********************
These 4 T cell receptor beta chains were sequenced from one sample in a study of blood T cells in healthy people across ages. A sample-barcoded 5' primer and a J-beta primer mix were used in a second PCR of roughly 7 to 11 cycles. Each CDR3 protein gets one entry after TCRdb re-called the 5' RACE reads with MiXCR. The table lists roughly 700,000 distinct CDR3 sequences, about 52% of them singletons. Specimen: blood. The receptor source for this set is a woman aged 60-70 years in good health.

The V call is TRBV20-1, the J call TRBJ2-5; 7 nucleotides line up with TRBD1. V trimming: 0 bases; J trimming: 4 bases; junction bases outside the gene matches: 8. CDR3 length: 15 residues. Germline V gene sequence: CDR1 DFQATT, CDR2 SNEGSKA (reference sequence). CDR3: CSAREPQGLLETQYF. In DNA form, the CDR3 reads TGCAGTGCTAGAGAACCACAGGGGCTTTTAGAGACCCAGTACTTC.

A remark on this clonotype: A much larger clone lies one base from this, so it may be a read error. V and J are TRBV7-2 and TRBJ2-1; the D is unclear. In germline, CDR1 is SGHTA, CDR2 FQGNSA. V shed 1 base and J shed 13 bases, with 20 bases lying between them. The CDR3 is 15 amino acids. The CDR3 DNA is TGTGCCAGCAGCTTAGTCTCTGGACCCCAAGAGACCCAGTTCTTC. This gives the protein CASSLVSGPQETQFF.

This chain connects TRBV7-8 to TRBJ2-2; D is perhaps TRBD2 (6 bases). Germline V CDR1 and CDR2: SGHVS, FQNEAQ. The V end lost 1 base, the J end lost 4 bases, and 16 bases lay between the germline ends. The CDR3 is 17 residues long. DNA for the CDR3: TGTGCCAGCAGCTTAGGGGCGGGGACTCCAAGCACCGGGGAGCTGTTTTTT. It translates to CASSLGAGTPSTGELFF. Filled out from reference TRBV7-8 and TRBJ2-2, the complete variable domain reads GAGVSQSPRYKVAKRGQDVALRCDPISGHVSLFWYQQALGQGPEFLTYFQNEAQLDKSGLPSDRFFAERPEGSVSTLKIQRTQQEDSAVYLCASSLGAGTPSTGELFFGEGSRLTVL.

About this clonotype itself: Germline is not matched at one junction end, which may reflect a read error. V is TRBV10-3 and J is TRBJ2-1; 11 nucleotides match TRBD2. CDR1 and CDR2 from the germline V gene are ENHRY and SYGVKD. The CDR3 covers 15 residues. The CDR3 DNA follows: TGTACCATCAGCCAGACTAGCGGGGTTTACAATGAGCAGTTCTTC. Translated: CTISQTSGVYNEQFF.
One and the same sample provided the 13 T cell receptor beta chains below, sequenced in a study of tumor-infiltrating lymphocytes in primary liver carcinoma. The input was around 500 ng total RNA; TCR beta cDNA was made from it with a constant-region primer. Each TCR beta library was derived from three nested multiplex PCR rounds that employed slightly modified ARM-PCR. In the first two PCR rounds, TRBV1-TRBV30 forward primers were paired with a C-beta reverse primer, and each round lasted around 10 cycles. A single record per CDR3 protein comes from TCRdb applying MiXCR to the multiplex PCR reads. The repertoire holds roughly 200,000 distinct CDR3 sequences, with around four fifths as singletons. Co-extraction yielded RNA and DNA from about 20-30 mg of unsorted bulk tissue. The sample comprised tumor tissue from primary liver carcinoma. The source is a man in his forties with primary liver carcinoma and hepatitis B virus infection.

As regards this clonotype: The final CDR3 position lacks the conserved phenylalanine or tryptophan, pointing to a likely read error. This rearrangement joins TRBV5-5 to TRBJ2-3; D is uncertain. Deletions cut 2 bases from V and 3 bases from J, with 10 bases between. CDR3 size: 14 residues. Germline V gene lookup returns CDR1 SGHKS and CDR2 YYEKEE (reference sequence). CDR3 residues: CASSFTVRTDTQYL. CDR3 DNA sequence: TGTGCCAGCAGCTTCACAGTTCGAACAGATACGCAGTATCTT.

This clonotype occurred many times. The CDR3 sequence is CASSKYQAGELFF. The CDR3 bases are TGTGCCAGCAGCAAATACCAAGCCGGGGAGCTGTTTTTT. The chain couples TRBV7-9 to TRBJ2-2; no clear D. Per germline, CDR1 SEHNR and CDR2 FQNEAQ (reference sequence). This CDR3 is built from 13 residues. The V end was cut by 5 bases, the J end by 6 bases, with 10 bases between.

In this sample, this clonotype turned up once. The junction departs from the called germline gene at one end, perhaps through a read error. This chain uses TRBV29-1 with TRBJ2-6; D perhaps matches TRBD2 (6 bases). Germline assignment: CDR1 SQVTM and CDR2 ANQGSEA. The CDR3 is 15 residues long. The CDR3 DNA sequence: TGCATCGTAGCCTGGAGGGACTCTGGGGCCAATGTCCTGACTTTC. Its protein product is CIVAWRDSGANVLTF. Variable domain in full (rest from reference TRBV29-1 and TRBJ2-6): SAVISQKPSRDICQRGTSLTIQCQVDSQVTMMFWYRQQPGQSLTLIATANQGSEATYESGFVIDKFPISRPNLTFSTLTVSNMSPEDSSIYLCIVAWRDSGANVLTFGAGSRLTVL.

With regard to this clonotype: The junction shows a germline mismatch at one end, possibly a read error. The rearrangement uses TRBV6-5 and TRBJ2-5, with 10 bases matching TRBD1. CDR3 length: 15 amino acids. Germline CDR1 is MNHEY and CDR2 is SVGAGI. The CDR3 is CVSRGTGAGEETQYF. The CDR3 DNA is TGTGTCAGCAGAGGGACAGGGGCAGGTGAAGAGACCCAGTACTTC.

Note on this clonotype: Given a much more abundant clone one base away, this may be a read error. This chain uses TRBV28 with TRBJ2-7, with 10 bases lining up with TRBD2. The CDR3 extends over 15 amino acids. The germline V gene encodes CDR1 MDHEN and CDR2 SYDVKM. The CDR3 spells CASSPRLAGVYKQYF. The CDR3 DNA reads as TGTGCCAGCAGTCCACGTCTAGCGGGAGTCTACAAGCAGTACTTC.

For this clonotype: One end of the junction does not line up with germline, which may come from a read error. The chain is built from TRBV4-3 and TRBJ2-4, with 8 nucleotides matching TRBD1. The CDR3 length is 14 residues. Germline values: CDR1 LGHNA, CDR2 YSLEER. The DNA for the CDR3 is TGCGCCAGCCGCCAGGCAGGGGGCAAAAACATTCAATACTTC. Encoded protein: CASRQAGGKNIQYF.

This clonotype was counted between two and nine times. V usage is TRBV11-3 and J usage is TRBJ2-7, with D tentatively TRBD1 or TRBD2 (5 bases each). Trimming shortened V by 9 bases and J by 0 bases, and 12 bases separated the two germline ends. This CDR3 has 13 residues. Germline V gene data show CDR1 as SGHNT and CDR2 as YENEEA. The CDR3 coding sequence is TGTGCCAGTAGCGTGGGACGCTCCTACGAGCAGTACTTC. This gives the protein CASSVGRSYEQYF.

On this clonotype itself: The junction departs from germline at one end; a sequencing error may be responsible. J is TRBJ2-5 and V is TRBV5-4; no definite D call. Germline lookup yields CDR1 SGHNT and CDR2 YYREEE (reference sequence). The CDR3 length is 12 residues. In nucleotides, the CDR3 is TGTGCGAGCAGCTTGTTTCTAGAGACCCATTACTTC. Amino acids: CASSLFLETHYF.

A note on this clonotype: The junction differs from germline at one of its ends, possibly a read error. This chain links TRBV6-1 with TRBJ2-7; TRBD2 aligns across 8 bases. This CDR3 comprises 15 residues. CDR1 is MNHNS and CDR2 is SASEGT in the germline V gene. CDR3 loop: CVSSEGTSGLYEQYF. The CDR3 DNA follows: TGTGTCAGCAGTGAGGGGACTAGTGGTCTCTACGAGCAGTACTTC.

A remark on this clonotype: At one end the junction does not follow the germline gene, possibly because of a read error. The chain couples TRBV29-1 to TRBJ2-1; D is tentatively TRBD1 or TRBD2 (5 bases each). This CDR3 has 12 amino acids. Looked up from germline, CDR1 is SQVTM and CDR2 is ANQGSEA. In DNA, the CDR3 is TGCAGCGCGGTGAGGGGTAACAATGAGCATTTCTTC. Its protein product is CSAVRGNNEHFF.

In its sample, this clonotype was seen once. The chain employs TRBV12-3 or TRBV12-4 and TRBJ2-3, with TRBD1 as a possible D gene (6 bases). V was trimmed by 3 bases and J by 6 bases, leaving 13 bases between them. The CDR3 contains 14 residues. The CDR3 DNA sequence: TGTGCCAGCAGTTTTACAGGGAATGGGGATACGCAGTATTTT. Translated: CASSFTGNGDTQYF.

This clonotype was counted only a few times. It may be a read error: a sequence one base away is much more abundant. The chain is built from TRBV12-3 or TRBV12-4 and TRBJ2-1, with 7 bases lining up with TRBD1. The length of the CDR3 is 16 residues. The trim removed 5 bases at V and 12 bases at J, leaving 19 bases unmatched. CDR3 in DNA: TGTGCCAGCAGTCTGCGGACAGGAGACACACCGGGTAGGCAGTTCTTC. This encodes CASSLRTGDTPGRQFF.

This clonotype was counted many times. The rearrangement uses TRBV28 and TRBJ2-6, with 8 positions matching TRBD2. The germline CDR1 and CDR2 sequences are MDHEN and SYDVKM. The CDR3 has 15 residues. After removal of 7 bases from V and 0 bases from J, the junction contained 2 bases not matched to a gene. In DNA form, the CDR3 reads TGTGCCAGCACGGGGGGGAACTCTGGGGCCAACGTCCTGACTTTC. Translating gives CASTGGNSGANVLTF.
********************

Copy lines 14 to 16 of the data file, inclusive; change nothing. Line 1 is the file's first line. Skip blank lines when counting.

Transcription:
On this clonotype itself: The junction departs from germline at one end; a sequencing error may be responsible. J is TRBJ2-5 and V is TRBV5-4; no definite D call. Germline lookup yields CDR1 SGHNT and CDR2 YYREEE (reference sequence). The CDR3 length is 12 residues. In nucleotides, the CDR3 is TGTGCGAGCAGCTTGTTTCTAGAGACCCATTACTTC. Amino acids: CASSLFLETHYF.

A note on this clonotype: The junction differs from germline at one of its ends, possibly a read error. This chain links TRBV6-1 with TRBJ2-7; TRBD2 aligns across 8 bases. This CDR3 comprises 15 residues. CDR1 is MNHNS and CDR2 is SASEGT in the germline V gene. CDR3 loop: CVSSEGTSGLYEQYF. The CDR3 DNA follows: TGTGTCAGCAGTGAGGGGACTAGTGGTCTCTACGAGCAGTACTTC.

A remark on this clonotype: At one end the junction does not follow the germline gene, possibly because of a read error. The chain couples TRBV29-1 to TRBJ2-1; D is tentatively TRBD1 or TRBD2 (5 bases each). This CDR3 has 12 amino acids. Looked up from germline, CDR1 is SQVTM and CDR2 is ANQGSEA. In DNA, the CDR3 is TGCAGCGCGGTGAGGGGTAACAATGAGCATTTCTTC. Its protein product is CSAVRGNNEHFF.